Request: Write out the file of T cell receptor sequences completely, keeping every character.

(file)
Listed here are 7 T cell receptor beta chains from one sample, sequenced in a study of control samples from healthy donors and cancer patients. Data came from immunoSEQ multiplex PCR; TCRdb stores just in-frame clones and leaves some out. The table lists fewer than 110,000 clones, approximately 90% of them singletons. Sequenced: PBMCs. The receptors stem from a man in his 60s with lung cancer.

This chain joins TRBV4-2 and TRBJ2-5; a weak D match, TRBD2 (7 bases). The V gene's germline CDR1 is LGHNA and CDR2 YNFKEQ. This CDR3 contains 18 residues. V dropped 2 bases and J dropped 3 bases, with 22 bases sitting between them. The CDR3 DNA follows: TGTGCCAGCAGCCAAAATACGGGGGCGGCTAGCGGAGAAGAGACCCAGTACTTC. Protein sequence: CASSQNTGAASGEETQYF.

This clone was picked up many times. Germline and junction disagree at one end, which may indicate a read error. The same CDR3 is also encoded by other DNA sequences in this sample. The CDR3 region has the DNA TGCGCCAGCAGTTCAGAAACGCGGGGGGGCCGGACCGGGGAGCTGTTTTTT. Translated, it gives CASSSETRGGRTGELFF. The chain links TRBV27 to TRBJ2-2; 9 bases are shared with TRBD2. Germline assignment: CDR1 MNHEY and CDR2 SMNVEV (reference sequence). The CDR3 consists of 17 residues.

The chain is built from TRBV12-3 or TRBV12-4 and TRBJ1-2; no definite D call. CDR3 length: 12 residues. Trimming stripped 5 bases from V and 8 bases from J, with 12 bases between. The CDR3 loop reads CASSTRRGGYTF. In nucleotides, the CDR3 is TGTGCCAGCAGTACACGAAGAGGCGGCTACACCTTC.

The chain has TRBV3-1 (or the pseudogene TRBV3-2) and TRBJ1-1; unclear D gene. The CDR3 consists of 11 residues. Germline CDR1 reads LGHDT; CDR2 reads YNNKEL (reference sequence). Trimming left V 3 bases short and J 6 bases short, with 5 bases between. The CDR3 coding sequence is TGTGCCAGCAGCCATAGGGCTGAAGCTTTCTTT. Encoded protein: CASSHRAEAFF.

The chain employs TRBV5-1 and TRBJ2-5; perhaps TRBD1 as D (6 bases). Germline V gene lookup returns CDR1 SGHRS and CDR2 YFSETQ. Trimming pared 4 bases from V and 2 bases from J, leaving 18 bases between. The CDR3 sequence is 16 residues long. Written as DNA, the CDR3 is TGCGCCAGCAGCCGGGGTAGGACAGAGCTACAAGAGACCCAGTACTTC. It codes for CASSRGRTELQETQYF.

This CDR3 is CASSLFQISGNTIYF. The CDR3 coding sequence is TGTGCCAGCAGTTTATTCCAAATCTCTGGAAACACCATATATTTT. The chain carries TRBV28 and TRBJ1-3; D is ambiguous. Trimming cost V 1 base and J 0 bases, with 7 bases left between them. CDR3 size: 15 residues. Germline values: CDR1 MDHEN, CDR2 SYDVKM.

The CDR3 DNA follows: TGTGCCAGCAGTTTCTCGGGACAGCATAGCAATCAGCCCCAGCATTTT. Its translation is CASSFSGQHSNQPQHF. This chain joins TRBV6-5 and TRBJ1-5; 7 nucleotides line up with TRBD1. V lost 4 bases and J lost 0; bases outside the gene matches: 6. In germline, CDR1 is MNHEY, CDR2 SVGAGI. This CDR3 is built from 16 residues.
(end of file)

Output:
Listed here are 7 T cell receptor beta chains from one sample, sequenced in a study of control samples from healthy donors and cancer patients. Data came from immunoSEQ multiplex PCR; TCRdb stores just in-frame clones and leaves some out. The table lists fewer than 110,000 clones, approximately 90% of them singletons. Sequenced: PBMCs. The receptors stem from a man in his 60s with lung cancer.

This chain joins TRBV4-2 and TRBJ2-5; a weak D match, TRBD2 (7 bases). The V gene's germline CDR1 is LGHNA and CDR2 YNFKEQ. This CDR3 contains 18 residues. V dropped 2 bases and J dropped 3 bases, with 22 bases sitting between them. The CDR3 DNA follows: TGTGCCAGCAGCCAAAATACGGGGGCGGCTAGCGGAGAAGAGACCCAGTACTTC. Protein sequence: CASSQNTGAASGEETQYF.

This clone was picked up many times. Germline and junction disagree at one end, which may indicate a read error. The same CDR3 is also encoded by other DNA sequences in this sample. The CDR3 region has the DNA TGCGCCAGCAGTTCAGAAACGCGGGGGGGCCGGACCGGGGAGCTGTTTTTT. Translated, it gives CASSSETRGGRTGELFF. The chain links TRBV27 to TRBJ2-2; 9 bases are shared with TRBD2. Germline assignment: CDR1 MNHEY and CDR2 SMNVEV (reference sequence). The CDR3 consists of 17 residues.

The chain is built from TRBV12-3 or TRBV12-4 and TRBJ1-2; no definite D call. CDR3 length: 12 residues. Trimming stripped 5 bases from V and 8 bases from J, with 12 bases between. The CDR3 loop reads CASSTRRGGYTF. In nucleotides, the CDR3 is TGTGCCAGCAGTACACGAAGAGGCGGCTACACCTTC.

The chain has TRBV3-1 (or the pseudogene TRBV3-2) and TRBJ1-1; unclear D gene. The CDR3 consists of 11 residues. Germline CDR1 reads LGHDT; CDR2 reads YNNKEL (reference sequence). Trimming left V 3 bases short and J 6 bases short, with 5 bases between. The CDR3 coding sequence is TGTGCCAGCAGCCATAGGGCTGAAGCTTTCTTT. Encoded protein: CASSHRAEAFF.

The chain employs TRBV5-1 and TRBJ2-5; perhaps TRBD1 as D (6 bases). Germline V gene lookup returns CDR1 SGHRS and CDR2 YFSETQ. Trimming pared 4 bases from V and 2 bases from J, leaving 18 bases between. The CDR3 sequence is 16 residues long. Written as DNA, the CDR3 is TGCGCCAGCAGCCGGGGTAGGACAGAGCTACAAGAGACCCAGTACTTC. It codes for CASSRGRTELQETQYF.

This CDR3 is CASSLFQISGNTIYF. The CDR3 coding sequence is TGTGCCAGCAGTTTATTCCAAATCTCTGGAAACACCATATATTTT. The chain carries TRBV28 and TRBJ1-3; D is ambiguous. Trimming cost V 1 base and J 0 bases, with 7 bases left between them. CDR3 size: 15 residues. Germline values: CDR1 MDHEN, CDR2 SYDVKM.

The CDR3 DNA follows: TGTGCCAGCAGTTTCTCGGGACAGCATAGCAATCAGCCCCAGCATTTT. Its translation is CASSFSGQHSNQPQHF. This chain joins TRBV6-5 and TRBJ1-5; 7 nucleotides line up with TRBD1. V lost 4 bases and J lost 0; bases outside the gene matches: 6. In germline, CDR1 is MNHEY, CDR2 SVGAGI. This CDR3 is built from 16 residues.